From left, Corally Rodriguez, MACC student; Illeana Charry, client;Indyara Andion, law student, and Tessie Brunken, professor, Accounting
Thanks to an innovative collaboration between the college’s School of Accounting and the College of Law, qualified small businesses and non-profit organizations can receive free accounting services in the latter’s Community Development Clinic. Launched in fall, 2007, the initiative has received $20,000 in support from Rachlin Cohen & Holtz, LLP, one of South Florida’s largest public accounting firms, that will sustain it for two additional semesters.
Under the program, Master of Accounting (MACC) students work with their law-school peers to offer clients guidance on a range of contract and employment issues. They also attend weekly lectures that draw on their clinic experiences and address topics such as business plan development, entity formation, budgeting, licensing and tax compliance.
In addition to classroom instruction, Sharon Lassar, director, School of Accounting, explained that students also can seek counsel from staff at Rachlin Cohen & Holtz, which has agreed to provide “advice and confirming opinions” on individual client cases.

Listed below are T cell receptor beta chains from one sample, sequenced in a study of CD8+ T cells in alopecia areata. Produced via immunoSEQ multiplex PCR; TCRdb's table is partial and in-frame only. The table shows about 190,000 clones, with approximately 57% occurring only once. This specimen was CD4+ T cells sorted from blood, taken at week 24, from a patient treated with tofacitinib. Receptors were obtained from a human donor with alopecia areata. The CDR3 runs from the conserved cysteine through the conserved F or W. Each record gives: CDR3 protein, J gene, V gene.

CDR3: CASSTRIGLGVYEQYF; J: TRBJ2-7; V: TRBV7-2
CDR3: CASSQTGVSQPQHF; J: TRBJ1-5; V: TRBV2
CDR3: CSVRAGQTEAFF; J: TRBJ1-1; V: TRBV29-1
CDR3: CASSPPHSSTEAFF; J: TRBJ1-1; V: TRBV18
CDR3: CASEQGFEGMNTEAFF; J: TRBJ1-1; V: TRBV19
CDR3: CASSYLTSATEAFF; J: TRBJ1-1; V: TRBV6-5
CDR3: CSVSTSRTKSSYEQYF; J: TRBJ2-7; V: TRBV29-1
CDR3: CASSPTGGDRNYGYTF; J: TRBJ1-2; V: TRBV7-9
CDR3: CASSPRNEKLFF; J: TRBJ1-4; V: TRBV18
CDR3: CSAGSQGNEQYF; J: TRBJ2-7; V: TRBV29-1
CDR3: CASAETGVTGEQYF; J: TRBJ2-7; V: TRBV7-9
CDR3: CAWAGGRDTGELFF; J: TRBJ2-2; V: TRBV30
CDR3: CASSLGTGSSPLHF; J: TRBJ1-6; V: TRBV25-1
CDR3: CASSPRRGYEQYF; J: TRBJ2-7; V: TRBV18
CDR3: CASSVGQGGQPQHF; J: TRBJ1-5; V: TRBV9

“This is a great hands-on learning experience,” said Tessie Brunken (EMST ’86, BBA ’81), assistant director of student services, School of Accounting, who developed the initiative along with Peggy Maisel, associate professor of law and director of the legal clinic. “It provides accounting students with exposure to legal processes they will likely encounter at some point in their work.”
Maisel, whose receipt of a prestigious Kauffman Professor Award allowed her to expand the clinic by joining forces with the business school, said the initiative highlights the value of “interdisciplinary education” and the “opportunity for accounting and law students to learn from each other.”
MACC students gain valuable legal insights.
The chance to learn legal aspects of business formation was what piqued the interest of Coraly Rodriguez (MACC ’07). Rodriguez, an account supervisor at Miami-based Pinnacle Housing Group, said interacting with law students gave her another lens through which to view her work as an accountant.
“You gain a different mindset when you work with those in other fields,” she said. “I now look at documents and information from a broader perspective. Also, it’s great to have people to call when legal issues or questions come up on the job.”
While acknowledging the intensity of the workload, Rodriguez described the opportunity to work in the clinic as one “that can’t be passed up. This is a chance to do something positive for your career and for someone who needs it,” she said.